|Example of olecranon bursitis|
Bursitis is the inflammation of one or more bursae (fluid filled sacs) of synovial fluid in the body. They are lined with a synovial membrane that secretes a lubricating synovial fluid.There are more than 150 bursae in the human body. The bursae rest at the points where internal functionaries, such as muscles and tendons, slide across bone. Healthy bursae create a smooth, almost frictionless functional gliding surface making normal movement painless. When bursitis occurs, however, movement relying on the inflamed bursa becomes difficult and painful. Moreover, movement of tendons and muscles over the inflamed bursa aggravates its inflammation, perpetuating the problem. Muscle can also be stiffened.
Bursitis commonly affects superficial bursae. These include the subacromial, prepatellar, retrocalcaneal, and pes anserinus bursae of the shoulder, knee, heel and shin, etc. (see below).Symptoms vary from localized warmth and erythema to joint pain and stiffness, to stinging pain that surrounds the joint around the inflamed bursa. In this condition, the pain usually is worse during and after activity, and then the bursa and the surrounding joint becomes stiff the next morning.
Bursitis could possibly also cause a snapping, grinding or popping sound – known as snapping scapula syndrome – when it occurs in the shoulder joint. This is not necessarily painful.
There can be several concurrent causes. Trauma, auto-immune disorders, infection and iatrogenic (medicine-related) factors can all cause bursitis.Bursitis is commonly caused by repetitive movement and excessive pressure. Shoulders, elbows and knees are the most commonly affected. Inflammation of the bursae may also be caused by other inflammatory conditions such as rheumatoid arthritis, scleroderma, systemic lupus erythematosus, and gout. Immune deficiencies, including HIV and diabetes, can also cause bursitis. Infrequently, scoliosis can cause bursitis of the shoulders; however, shoulder bursitis is more commonly caused by overuse of the shoulder joint and related muscles.
Traumatic injury is another cause of bursitis. The inflammation irritates because the bursa no longer fits in the original small area between the bone and the functionary muscle or tendon. When the bone increases pressure upon the bursa, bursitis results. Sometimes the cause is unknown. It can also be associated with various other chronic systemic diseases.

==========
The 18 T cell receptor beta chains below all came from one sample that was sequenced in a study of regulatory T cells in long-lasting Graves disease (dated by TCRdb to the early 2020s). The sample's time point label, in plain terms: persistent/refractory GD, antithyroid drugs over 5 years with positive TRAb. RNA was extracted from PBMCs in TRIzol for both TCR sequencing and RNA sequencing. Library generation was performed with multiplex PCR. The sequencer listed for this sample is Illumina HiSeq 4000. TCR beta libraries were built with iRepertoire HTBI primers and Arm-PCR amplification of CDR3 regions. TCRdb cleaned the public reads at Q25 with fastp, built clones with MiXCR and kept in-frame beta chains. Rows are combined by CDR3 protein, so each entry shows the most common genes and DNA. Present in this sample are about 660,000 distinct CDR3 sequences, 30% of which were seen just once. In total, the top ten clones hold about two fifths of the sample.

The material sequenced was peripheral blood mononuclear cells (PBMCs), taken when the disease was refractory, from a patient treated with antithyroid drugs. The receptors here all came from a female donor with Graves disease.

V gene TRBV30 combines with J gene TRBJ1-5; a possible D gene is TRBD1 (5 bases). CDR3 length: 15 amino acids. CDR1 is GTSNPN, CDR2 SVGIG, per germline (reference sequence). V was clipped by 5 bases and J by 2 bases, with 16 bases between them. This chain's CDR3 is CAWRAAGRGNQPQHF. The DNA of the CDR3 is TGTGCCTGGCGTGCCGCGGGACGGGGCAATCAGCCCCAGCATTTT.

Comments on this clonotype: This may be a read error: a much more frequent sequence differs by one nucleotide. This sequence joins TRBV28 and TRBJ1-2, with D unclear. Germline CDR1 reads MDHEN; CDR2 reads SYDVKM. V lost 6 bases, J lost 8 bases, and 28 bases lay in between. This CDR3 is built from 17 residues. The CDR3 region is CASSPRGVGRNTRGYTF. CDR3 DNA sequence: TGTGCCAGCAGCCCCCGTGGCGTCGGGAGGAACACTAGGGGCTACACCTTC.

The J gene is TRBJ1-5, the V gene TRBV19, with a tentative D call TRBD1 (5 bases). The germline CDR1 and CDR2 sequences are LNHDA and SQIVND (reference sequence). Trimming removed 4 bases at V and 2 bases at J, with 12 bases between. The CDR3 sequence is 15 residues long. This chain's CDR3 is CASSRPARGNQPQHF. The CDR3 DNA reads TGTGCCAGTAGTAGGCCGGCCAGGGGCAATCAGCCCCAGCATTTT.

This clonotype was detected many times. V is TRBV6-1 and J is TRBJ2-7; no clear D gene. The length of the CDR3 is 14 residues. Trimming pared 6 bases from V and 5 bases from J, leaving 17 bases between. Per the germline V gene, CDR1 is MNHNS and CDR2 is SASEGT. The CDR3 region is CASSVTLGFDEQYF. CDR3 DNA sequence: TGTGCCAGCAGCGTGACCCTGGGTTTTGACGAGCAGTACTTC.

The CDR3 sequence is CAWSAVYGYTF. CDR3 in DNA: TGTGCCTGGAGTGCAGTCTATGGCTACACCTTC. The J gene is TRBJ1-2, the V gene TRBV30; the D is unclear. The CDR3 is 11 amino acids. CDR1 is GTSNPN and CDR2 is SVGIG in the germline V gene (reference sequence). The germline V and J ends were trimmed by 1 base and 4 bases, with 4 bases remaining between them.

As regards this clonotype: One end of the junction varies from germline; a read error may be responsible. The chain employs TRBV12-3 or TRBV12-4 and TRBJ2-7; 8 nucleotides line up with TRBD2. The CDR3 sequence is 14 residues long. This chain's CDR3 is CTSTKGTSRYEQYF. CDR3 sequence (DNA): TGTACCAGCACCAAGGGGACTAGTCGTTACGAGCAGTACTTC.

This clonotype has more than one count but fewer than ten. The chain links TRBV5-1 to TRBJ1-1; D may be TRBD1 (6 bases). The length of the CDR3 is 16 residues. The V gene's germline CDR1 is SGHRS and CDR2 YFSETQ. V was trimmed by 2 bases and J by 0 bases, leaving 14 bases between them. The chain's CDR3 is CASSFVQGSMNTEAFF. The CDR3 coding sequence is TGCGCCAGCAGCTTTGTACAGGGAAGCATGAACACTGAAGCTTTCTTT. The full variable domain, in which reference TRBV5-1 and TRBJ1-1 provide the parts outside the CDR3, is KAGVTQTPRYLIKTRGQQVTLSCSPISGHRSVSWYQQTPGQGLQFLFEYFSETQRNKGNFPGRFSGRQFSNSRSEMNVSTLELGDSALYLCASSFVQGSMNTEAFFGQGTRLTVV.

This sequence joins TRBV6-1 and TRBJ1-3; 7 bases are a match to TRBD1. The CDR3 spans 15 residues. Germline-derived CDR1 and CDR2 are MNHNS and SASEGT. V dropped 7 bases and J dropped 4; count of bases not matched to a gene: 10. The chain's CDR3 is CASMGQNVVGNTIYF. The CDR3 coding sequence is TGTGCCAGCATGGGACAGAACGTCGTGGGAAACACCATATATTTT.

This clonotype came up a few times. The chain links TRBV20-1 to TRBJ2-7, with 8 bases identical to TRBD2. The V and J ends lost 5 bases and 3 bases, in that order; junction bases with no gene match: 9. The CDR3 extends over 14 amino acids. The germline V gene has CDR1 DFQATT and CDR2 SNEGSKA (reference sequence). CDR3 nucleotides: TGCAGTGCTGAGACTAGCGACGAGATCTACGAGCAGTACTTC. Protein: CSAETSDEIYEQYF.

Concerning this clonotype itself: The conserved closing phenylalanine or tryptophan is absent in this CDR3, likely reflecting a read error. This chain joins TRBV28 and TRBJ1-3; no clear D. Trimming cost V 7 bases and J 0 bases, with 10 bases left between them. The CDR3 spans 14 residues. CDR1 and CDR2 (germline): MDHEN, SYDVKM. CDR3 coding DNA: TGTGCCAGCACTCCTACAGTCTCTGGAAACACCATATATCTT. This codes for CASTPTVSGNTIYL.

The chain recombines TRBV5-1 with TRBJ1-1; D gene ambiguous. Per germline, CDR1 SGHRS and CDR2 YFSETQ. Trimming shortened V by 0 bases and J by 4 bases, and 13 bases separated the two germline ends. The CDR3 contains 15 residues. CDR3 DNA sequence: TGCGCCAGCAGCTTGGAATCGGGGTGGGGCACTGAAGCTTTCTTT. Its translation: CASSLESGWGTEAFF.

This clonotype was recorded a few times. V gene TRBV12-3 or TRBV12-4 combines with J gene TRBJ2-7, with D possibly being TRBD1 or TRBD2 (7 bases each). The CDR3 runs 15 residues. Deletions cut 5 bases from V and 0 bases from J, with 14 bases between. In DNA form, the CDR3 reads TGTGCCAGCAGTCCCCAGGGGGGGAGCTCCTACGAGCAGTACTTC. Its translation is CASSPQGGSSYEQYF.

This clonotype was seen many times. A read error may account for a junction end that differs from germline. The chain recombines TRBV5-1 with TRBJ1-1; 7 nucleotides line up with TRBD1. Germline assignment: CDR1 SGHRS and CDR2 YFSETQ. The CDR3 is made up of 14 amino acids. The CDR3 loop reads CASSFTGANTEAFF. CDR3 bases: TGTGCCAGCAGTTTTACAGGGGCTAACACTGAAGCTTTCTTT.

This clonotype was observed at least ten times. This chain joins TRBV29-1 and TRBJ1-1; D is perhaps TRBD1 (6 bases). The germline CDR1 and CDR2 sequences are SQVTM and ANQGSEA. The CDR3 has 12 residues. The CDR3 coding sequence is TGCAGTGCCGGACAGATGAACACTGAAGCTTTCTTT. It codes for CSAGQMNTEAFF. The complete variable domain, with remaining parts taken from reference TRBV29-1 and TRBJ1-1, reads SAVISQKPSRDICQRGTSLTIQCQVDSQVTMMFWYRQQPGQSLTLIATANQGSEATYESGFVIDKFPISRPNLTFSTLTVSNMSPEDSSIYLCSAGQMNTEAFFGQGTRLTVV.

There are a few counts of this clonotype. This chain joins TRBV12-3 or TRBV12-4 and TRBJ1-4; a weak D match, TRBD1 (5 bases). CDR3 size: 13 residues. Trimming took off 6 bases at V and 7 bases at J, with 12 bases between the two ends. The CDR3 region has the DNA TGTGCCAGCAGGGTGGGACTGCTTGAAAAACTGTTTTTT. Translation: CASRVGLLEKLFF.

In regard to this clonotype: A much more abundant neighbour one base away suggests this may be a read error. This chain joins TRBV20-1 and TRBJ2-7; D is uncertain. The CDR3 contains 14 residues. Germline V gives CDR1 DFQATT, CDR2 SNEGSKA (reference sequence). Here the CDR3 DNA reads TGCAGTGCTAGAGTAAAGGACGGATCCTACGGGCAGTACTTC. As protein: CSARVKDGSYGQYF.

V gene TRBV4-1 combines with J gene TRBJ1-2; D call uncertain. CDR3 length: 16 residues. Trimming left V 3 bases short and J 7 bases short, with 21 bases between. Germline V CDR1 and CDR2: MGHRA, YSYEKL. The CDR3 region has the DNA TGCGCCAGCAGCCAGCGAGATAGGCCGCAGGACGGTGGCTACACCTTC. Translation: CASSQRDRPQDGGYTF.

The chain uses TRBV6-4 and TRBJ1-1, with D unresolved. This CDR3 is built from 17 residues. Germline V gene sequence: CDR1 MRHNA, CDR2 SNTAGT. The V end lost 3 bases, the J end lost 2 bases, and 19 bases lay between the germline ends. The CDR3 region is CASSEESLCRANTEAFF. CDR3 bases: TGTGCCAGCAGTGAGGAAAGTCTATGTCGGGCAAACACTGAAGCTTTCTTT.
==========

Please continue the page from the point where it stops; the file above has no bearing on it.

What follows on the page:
The most common examples of this condition:
It is important to differentiate between infected and non-infected bursitis. People may have surrounding cellulitis and systemic symptoms include a fever. The bursa should be aspirated to rule out an infectious process.
Bursae that are not infected can be treated symptomatically with rest, ice, elevation, physiotherapy, anti-inflammatory drugs and pain medication. Since bursitis is caused by increased friction from the adjacent structures, a compression bandage is not suggested because compression would create more friction around the joint. Chronic bursitis can be amenable to bursectomy and aspiration.Bursae that are infected require further investigation and antibiotic therapy. Steroid therapy may also be considered. In cases when all conservative treatment fails, surgical therapy may be necessary. In a bursectomy the bursa is cut out either endoscopically or with open surgery. The bursa grows back in place after a couple of weeks but without any inflammatory component.
In humans and other primates, the knee joins the thigh with the leg and consists of two joints: one between the femur and tibia, and one between the femur and patella. It is the largest joint in the human body. The knee is a modified hinge joint, which permits flexion and extension as well as slight internal and external rotation. The knee is vulnerable to injury and to the development of osteoarthritis.
In anatomy, the rotator cuff is a group of muscles and their tendons that act to stabilize the shoulder and allow for its extensive range of motion. Of the seven scapulohumeral muscles, four make up the rotator cuff. The four muscles are the supraspinatus muscle, the infraspinatus muscle, teres minor muscle, and the subscapularis muscle.
Shoulder problems including pain, are one of the more common reasons for physician visits for musculoskeletal symptoms. The shoulder is the most movable joint in the body. However, it is an unstable joint because of the range of motion allowed. This instability increases the likelihood of joint injury, often leading to a degenerative process in which tissues break down and no longer function well.
A soft tissue injury (STI) is the damage of muscles, ligaments and tendons throughout the body. Common soft tissue injuries usually occur from a sprain, strain, a one off blow resulting in a contusion or overuse of a particular part of the body. Soft tissue injuries can result in pain, swelling, bruising and loss of function.